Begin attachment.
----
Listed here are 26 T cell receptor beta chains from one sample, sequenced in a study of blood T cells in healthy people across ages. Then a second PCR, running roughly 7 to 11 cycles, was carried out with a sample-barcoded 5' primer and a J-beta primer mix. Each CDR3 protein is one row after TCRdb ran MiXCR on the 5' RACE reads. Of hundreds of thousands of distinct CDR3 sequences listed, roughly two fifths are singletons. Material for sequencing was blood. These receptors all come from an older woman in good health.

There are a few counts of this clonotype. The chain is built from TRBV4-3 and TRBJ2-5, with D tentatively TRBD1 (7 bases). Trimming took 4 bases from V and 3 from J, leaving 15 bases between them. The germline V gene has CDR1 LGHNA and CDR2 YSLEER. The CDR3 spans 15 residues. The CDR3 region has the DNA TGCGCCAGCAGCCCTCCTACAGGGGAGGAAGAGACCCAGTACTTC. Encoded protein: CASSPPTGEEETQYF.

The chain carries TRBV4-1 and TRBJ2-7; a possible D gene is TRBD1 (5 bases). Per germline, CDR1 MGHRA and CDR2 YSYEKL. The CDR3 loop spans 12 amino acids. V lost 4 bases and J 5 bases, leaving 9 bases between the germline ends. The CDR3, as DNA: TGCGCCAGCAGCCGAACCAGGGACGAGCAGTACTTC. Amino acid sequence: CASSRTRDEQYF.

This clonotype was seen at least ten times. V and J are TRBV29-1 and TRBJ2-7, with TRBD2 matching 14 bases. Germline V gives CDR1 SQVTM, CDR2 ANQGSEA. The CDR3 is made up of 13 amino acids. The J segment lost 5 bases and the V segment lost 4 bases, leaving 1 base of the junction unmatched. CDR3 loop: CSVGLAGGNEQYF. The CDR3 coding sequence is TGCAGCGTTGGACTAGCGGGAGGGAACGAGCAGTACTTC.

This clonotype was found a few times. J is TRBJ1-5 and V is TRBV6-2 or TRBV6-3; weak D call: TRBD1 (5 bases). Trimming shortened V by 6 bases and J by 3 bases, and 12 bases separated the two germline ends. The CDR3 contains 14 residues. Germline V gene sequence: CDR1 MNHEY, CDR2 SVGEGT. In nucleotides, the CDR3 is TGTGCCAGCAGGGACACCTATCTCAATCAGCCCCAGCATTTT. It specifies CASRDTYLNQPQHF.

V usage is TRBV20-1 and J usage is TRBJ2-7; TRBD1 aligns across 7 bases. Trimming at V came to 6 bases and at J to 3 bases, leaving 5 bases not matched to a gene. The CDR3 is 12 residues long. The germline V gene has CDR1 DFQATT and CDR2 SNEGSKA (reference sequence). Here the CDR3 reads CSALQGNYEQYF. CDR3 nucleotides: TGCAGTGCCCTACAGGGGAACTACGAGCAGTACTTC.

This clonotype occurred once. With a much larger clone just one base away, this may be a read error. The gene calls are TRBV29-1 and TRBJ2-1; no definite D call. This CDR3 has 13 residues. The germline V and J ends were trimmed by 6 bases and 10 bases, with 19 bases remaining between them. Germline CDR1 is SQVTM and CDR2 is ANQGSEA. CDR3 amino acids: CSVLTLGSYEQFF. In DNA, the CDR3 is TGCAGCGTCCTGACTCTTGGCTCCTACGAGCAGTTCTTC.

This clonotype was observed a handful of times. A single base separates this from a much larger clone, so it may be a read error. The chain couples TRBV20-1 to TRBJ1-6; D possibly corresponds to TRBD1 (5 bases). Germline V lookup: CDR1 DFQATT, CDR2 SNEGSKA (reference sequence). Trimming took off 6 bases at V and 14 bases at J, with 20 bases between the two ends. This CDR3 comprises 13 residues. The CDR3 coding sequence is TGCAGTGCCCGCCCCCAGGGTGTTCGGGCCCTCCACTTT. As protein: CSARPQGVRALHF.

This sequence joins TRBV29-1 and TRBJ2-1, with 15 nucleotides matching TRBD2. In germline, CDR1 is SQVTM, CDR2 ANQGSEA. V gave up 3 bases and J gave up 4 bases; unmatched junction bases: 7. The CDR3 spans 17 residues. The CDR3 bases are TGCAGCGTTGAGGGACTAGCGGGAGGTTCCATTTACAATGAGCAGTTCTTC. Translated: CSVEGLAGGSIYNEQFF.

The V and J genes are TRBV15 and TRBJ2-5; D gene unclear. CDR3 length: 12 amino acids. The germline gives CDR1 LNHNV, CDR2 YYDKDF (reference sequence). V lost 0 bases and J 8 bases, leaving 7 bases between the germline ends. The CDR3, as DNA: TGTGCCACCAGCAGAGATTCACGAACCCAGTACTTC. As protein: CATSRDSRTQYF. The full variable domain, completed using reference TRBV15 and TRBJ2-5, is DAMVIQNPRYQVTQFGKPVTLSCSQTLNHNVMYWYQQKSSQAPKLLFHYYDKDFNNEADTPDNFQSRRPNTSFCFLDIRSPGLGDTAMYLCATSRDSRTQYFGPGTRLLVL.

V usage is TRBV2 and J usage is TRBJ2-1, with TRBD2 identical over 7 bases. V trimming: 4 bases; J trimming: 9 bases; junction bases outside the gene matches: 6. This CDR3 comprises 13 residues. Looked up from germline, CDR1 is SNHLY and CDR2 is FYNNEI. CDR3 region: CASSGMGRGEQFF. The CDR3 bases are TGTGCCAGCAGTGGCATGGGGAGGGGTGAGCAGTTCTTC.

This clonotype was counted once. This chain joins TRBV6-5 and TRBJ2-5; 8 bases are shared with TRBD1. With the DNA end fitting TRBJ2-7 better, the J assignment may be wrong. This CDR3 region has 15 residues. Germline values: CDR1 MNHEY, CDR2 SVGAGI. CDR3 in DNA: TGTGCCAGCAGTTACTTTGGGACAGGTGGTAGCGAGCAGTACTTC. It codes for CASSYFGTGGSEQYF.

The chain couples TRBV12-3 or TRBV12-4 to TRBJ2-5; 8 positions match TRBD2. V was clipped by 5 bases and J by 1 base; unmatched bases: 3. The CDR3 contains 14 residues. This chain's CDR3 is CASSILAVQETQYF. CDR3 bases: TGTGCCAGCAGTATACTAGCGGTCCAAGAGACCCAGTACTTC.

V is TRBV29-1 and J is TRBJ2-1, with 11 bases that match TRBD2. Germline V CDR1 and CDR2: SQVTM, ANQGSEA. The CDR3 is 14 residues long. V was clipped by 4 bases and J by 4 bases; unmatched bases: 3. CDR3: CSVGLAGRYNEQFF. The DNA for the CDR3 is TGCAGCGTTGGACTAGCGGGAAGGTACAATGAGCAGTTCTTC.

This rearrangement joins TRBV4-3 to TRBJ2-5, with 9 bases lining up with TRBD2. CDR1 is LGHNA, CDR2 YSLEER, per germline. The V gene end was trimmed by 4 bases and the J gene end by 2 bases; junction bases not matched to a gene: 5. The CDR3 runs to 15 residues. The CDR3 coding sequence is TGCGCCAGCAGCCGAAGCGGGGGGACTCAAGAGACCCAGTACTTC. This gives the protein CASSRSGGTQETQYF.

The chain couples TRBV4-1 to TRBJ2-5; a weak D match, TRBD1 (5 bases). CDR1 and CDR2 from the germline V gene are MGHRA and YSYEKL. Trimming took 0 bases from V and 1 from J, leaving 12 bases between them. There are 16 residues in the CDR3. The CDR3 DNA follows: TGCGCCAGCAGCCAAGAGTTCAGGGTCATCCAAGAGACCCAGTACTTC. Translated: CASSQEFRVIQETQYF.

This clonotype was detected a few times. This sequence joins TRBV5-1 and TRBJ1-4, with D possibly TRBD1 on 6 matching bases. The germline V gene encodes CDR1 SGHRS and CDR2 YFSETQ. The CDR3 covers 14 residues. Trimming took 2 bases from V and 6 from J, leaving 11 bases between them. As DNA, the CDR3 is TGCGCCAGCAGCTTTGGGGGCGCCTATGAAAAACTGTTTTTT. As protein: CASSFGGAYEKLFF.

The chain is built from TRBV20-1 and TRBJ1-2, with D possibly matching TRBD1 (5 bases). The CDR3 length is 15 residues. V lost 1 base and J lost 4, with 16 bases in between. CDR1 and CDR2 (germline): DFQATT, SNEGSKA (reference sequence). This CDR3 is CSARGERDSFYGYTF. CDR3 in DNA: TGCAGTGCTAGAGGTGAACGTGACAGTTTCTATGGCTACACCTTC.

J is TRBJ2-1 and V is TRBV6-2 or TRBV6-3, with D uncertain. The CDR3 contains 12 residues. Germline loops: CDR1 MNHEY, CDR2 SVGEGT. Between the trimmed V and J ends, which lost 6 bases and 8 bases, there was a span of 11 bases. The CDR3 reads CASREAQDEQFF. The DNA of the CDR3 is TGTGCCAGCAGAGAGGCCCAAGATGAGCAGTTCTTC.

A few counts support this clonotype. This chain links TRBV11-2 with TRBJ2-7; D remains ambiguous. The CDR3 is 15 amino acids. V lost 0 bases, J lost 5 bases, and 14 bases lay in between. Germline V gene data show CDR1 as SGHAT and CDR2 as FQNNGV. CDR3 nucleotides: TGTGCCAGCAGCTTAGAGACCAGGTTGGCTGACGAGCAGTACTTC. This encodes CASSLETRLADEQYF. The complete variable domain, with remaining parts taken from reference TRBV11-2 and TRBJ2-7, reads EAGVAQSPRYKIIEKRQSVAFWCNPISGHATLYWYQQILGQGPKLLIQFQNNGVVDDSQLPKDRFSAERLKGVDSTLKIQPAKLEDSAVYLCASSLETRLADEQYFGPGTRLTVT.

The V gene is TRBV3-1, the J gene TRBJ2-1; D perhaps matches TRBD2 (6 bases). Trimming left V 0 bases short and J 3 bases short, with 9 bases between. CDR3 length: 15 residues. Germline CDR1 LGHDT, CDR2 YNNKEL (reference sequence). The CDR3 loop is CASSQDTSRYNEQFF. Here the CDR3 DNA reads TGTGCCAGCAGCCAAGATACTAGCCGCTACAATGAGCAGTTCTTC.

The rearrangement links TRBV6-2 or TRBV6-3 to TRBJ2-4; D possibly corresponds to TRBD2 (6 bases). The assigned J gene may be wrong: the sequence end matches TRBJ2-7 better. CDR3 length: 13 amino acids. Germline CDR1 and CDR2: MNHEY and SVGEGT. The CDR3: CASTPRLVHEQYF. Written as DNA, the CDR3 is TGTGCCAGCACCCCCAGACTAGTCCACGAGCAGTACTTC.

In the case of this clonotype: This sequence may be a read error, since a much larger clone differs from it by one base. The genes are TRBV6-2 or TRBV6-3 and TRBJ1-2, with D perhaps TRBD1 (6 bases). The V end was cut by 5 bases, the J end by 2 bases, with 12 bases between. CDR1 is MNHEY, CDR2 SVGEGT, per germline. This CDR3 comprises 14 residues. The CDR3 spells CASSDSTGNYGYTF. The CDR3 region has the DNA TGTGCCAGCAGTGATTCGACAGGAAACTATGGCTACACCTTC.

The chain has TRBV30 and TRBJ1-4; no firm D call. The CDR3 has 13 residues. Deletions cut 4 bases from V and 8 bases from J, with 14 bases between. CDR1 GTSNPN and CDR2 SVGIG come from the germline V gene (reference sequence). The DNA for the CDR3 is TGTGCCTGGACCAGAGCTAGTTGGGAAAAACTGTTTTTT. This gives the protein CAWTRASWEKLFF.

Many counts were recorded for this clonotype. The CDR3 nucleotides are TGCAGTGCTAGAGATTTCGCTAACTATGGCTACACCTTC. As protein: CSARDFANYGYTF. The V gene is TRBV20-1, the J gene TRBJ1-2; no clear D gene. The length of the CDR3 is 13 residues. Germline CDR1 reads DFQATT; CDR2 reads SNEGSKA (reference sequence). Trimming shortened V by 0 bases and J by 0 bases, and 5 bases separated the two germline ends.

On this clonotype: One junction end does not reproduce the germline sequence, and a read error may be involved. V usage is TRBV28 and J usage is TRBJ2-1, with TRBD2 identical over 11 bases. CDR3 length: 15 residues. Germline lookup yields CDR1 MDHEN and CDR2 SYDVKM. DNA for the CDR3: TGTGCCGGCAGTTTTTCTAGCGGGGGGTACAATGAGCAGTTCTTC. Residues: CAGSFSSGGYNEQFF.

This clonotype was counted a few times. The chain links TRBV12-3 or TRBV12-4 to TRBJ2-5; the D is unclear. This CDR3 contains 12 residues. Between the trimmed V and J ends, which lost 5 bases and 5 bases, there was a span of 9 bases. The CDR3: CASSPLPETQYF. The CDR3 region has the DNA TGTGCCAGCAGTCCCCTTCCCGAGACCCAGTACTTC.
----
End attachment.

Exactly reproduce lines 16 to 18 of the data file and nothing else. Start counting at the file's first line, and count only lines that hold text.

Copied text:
The chain couples TRBV4-1 to TRBJ2-5; a weak D match, TRBD1 (5 bases). CDR1 and CDR2 from the germline V gene are MGHRA and YSYEKL. Trimming took 0 bases from V and 1 from J, leaving 12 bases between them. There are 16 residues in the CDR3. The CDR3 DNA follows: TGCGCCAGCAGCCAAGAGTTCAGGGTCATCCAAGAGACCCAGTACTTC. Translated: CASSQEFRVIQETQYF.

This clonotype was detected a few times. This sequence joins TRBV5-1 and TRBJ1-4, with D possibly TRBD1 on 6 matching bases. The germline V gene encodes CDR1 SGHRS and CDR2 YFSETQ. The CDR3 covers 14 residues. Trimming took 2 bases from V and 6 from J, leaving 11 bases between them. As DNA, the CDR3 is TGCGCCAGCAGCTTTGGGGGCGCCTATGAAAAACTGTTTTTT. As protein: CASSFGGAYEKLFF.

The chain is built from TRBV20-1 and TRBJ1-2, with D possibly matching TRBD1 (5 bases). The CDR3 length is 15 residues. V lost 1 base and J lost 4, with 16 bases in between. CDR1 and CDR2 (germline): DFQATT, SNEGSKA (reference sequence). This CDR3 is CSARGERDSFYGYTF. CDR3 in DNA: TGCAGTGCTAGAGGTGAACGTGACAGTTTCTATGGCTACACCTTC.